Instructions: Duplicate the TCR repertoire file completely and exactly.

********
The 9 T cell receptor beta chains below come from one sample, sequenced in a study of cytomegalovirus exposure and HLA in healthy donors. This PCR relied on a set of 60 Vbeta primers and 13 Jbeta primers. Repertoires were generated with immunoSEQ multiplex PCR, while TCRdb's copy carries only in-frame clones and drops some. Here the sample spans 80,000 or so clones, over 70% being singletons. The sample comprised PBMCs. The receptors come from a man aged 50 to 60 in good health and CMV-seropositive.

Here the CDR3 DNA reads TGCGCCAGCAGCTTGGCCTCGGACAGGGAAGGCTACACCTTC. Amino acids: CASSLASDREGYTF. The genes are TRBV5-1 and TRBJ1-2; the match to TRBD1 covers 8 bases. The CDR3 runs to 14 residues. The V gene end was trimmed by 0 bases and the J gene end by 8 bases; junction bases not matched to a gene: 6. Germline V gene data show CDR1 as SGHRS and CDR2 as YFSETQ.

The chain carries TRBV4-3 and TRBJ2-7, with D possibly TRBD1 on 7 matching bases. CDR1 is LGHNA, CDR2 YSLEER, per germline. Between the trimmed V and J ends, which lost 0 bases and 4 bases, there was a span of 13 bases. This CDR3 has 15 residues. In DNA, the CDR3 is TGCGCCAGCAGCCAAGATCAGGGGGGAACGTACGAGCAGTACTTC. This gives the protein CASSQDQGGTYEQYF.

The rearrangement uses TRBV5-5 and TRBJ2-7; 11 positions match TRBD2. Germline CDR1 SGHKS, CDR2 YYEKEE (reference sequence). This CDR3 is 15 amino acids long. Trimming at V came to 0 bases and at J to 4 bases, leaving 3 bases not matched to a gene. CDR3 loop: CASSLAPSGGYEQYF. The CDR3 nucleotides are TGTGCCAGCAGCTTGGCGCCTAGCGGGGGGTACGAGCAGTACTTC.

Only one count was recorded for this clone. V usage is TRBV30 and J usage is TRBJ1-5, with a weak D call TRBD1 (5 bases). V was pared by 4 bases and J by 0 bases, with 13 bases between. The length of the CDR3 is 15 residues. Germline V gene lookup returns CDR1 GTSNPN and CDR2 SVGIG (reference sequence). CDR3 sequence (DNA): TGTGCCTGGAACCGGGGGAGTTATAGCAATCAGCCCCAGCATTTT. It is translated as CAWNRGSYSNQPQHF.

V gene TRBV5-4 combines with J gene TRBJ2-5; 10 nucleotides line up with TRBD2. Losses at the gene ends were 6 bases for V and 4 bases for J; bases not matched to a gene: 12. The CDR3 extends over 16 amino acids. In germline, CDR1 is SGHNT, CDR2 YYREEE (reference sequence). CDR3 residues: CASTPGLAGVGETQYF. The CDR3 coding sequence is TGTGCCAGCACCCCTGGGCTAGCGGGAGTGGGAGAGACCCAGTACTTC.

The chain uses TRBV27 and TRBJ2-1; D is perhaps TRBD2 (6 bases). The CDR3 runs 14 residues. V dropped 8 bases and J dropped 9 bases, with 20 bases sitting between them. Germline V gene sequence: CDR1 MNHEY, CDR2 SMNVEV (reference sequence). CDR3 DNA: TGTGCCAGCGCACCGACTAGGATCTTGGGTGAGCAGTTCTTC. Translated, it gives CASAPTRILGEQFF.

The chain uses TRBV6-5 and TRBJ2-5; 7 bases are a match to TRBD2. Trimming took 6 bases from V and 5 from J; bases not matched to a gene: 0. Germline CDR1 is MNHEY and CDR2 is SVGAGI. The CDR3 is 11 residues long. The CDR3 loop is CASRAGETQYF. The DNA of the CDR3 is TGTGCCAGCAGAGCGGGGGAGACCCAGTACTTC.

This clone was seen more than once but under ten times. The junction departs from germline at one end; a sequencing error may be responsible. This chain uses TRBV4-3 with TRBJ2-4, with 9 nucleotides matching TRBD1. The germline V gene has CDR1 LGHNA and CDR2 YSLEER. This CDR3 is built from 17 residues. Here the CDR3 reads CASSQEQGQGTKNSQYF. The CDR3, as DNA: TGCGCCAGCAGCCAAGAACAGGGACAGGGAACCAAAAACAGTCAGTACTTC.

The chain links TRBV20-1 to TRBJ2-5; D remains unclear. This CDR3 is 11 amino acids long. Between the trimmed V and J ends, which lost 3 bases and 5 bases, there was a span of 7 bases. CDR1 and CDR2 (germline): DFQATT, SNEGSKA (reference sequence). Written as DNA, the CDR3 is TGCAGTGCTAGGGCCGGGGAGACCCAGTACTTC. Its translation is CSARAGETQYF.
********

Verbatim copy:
The 9 T cell receptor beta chains below come from one sample, sequenced in a study of cytomegalovirus exposure and HLA in healthy donors. This PCR relied on a set of 60 Vbeta primers and 13 Jbeta primers. Repertoires were generated with immunoSEQ multiplex PCR, while TCRdb's copy carries only in-frame clones and drops some. Here the sample spans 80,000 or so clones, over 70% being singletons. The sample comprised PBMCs. The receptors come from a man aged 50 to 60 in good health and CMV-seropositive.

Here the CDR3 DNA reads TGCGCCAGCAGCTTGGCCTCGGACAGGGAAGGCTACACCTTC. Amino acids: CASSLASDREGYTF. The genes are TRBV5-1 and TRBJ1-2; the match to TRBD1 covers 8 bases. The CDR3 runs to 14 residues. The V gene end was trimmed by 0 bases and the J gene end by 8 bases; junction bases not matched to a gene: 6. Germline V gene data show CDR1 as SGHRS and CDR2 as YFSETQ.

The chain carries TRBV4-3 and TRBJ2-7, with D possibly TRBD1 on 7 matching bases. CDR1 is LGHNA, CDR2 YSLEER, per germline. Between the trimmed V and J ends, which lost 0 bases and 4 bases, there was a span of 13 bases. This CDR3 has 15 residues. In DNA, the CDR3 is TGCGCCAGCAGCCAAGATCAGGGGGGAACGTACGAGCAGTACTTC. This gives the protein CASSQDQGGTYEQYF.

The rearrangement uses TRBV5-5 and TRBJ2-7; 11 positions match TRBD2. Germline CDR1 SGHKS, CDR2 YYEKEE (reference sequence). This CDR3 is 15 amino acids long. Trimming at V came to 0 bases and at J to 4 bases, leaving 3 bases not matched to a gene. CDR3 loop: CASSLAPSGGYEQYF. The CDR3 nucleotides are TGTGCCAGCAGCTTGGCGCCTAGCGGGGGGTACGAGCAGTACTTC.

Only one count was recorded for this clone. V usage is TRBV30 and J usage is TRBJ1-5, with a weak D call TRBD1 (5 bases). V was pared by 4 bases and J by 0 bases, with 13 bases between. The length of the CDR3 is 15 residues. Germline V gene lookup returns CDR1 GTSNPN and CDR2 SVGIG (reference sequence). CDR3 sequence (DNA): TGTGCCTGGAACCGGGGGAGTTATAGCAATCAGCCCCAGCATTTT. It is translated as CAWNRGSYSNQPQHF.

V gene TRBV5-4 combines with J gene TRBJ2-5; 10 nucleotides line up with TRBD2. Losses at the gene ends were 6 bases for V and 4 bases for J; bases not matched to a gene: 12. The CDR3 extends over 16 amino acids. In germline, CDR1 is SGHNT, CDR2 YYREEE (reference sequence). CDR3 residues: CASTPGLAGVGETQYF. The CDR3 coding sequence is TGTGCCAGCACCCCTGGGCTAGCGGGAGTGGGAGAGACCCAGTACTTC.

The chain uses TRBV27 and TRBJ2-1; D is perhaps TRBD2 (6 bases). The CDR3 runs 14 residues. V dropped 8 bases and J dropped 9 bases, with 20 bases sitting between them. Germline V gene sequence: CDR1 MNHEY, CDR2 SMNVEV (reference sequence). CDR3 DNA: TGTGCCAGCGCACCGACTAGGATCTTGGGTGAGCAGTTCTTC. Translated, it gives CASAPTRILGEQFF.

The chain uses TRBV6-5 and TRBJ2-5; 7 bases are a match to TRBD2. Trimming took 6 bases from V and 5 from J; bases not matched to a gene: 0. Germline CDR1 is MNHEY and CDR2 is SVGAGI. The CDR3 is 11 residues long. The CDR3 loop is CASRAGETQYF. The DNA of the CDR3 is TGTGCCAGCAGAGCGGGGGAGACCCAGTACTTC.

This clone was seen more than once but under ten times. The junction departs from germline at one end; a sequencing error may be responsible. This chain uses TRBV4-3 with TRBJ2-4, with 9 nucleotides matching TRBD1. The germline V gene has CDR1 LGHNA and CDR2 YSLEER. This CDR3 is built from 17 residues. Here the CDR3 reads CASSQEQGQGTKNSQYF. The CDR3, as DNA: TGCGCCAGCAGCCAAGAACAGGGACAGGGAACCAAAAACAGTCAGTACTTC.

The chain links TRBV20-1 to TRBJ2-5; D remains unclear. This CDR3 is 11 amino acids long. Between the trimmed V and J ends, which lost 3 bases and 5 bases, there was a span of 7 bases. CDR1 and CDR2 (germline): DFQATT, SNEGSKA (reference sequence). Written as DNA, the CDR3 is TGCAGTGCTAGGGCCGGGGAGACCCAGTACTTC. Its translation is CSARAGETQYF.